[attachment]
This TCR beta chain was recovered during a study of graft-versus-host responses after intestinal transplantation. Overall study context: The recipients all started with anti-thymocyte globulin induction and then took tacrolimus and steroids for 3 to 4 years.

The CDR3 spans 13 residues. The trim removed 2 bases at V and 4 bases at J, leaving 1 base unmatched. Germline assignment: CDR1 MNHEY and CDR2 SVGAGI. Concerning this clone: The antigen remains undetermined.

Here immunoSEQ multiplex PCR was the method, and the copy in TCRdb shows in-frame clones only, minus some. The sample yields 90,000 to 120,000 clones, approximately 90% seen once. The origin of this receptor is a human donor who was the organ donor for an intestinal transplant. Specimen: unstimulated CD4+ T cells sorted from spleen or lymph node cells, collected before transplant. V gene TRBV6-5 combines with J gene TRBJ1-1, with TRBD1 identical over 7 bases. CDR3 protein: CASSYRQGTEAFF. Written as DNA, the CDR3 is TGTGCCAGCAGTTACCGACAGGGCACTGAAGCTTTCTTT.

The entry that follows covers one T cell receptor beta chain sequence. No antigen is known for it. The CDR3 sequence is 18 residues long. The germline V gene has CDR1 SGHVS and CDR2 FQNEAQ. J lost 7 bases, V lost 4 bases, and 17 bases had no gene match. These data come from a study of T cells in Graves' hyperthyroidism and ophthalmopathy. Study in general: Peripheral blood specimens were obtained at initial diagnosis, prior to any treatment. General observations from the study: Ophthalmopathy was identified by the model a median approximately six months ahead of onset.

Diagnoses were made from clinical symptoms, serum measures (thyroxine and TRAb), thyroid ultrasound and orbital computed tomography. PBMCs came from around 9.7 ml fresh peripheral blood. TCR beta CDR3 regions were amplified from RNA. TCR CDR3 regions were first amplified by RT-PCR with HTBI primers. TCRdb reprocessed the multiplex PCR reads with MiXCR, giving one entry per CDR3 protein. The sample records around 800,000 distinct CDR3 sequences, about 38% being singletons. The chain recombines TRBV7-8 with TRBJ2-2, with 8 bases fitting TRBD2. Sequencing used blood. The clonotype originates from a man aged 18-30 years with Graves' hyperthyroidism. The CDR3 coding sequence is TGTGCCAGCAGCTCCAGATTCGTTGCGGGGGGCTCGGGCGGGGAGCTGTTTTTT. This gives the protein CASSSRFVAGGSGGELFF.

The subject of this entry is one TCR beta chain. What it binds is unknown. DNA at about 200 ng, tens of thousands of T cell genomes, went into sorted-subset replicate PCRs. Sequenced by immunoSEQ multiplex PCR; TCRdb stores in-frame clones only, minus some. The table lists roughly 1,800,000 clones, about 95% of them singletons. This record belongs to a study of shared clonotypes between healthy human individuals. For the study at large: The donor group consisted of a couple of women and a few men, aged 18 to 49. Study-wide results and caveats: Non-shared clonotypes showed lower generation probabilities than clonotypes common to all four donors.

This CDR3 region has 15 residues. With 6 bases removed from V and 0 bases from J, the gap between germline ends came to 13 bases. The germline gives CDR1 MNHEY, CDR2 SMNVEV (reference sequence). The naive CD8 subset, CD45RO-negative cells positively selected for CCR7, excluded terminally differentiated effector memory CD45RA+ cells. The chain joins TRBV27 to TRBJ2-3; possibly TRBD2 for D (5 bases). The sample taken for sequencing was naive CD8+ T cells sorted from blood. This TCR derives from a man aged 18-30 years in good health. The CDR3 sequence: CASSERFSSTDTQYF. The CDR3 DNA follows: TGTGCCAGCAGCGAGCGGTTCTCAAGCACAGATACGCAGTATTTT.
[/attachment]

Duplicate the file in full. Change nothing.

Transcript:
This TCR beta chain was recovered during a study of graft-versus-host responses after intestinal transplantation. Overall study context: The recipients all started with anti-thymocyte globulin induction and then took tacrolimus and steroids for 3 to 4 years.

The CDR3 spans 13 residues. The trim removed 2 bases at V and 4 bases at J, leaving 1 base unmatched. Germline assignment: CDR1 MNHEY and CDR2 SVGAGI. Concerning this clone: The antigen remains undetermined.

Here immunoSEQ multiplex PCR was the method, and the copy in TCRdb shows in-frame clones only, minus some. The sample yields 90,000 to 120,000 clones, approximately 90% seen once. The origin of this receptor is a human donor who was the organ donor for an intestinal transplant. Specimen: unstimulated CD4+ T cells sorted from spleen or lymph node cells, collected before transplant. V gene TRBV6-5 combines with J gene TRBJ1-1, with TRBD1 identical over 7 bases. CDR3 protein: CASSYRQGTEAFF. Written as DNA, the CDR3 is TGTGCCAGCAGTTACCGACAGGGCACTGAAGCTTTCTTT.

The entry that follows covers one T cell receptor beta chain sequence. No antigen is known for it. The CDR3 sequence is 18 residues long. The germline V gene has CDR1 SGHVS and CDR2 FQNEAQ. J lost 7 bases, V lost 4 bases, and 17 bases had no gene match. These data come from a study of T cells in Graves' hyperthyroidism and ophthalmopathy. Study in general: Peripheral blood specimens were obtained at initial diagnosis, prior to any treatment. General observations from the study: Ophthalmopathy was identified by the model a median approximately six months ahead of onset.

Diagnoses were made from clinical symptoms, serum measures (thyroxine and TRAb), thyroid ultrasound and orbital computed tomography. PBMCs came from around 9.7 ml fresh peripheral blood. TCR beta CDR3 regions were amplified from RNA. TCR CDR3 regions were first amplified by RT-PCR with HTBI primers. TCRdb reprocessed the multiplex PCR reads with MiXCR, giving one entry per CDR3 protein. The sample records around 800,000 distinct CDR3 sequences, about 38% being singletons. The chain recombines TRBV7-8 with TRBJ2-2, with 8 bases fitting TRBD2. Sequencing used blood. The clonotype originates from a man aged 18-30 years with Graves' hyperthyroidism. The CDR3 coding sequence is TGTGCCAGCAGCTCCAGATTCGTTGCGGGGGGCTCGGGCGGGGAGCTGTTTTTT. This gives the protein CASSSRFVAGGSGGELFF.

The subject of this entry is one TCR beta chain. What it binds is unknown. DNA at about 200 ng, tens of thousands of T cell genomes, went into sorted-subset replicate PCRs. Sequenced by immunoSEQ multiplex PCR; TCRdb stores in-frame clones only, minus some. The table lists roughly 1,800,000 clones, about 95% of them singletons. This record belongs to a study of shared clonotypes between healthy human individuals. For the study at large: The donor group consisted of a couple of women and a few men, aged 18 to 49. Study-wide results and caveats: Non-shared clonotypes showed lower generation probabilities than clonotypes common to all four donors.

This CDR3 region has 15 residues. With 6 bases removed from V and 0 bases from J, the gap between germline ends came to 13 bases. The germline gives CDR1 MNHEY, CDR2 SMNVEV (reference sequence). The naive CD8 subset, CD45RO-negative cells positively selected for CCR7, excluded terminally differentiated effector memory CD45RA+ cells. The chain joins TRBV27 to TRBJ2-3; possibly TRBD2 for D (5 bases). The sample taken for sequencing was naive CD8+ T cells sorted from blood. This TCR derives from a man aged 18-30 years in good health. The CDR3 sequence: CASSERFSSTDTQYF. The CDR3 DNA follows: TGTGCCAGCAGCGAGCGGTTCTCAAGCACAGATACGCAGTATTTT.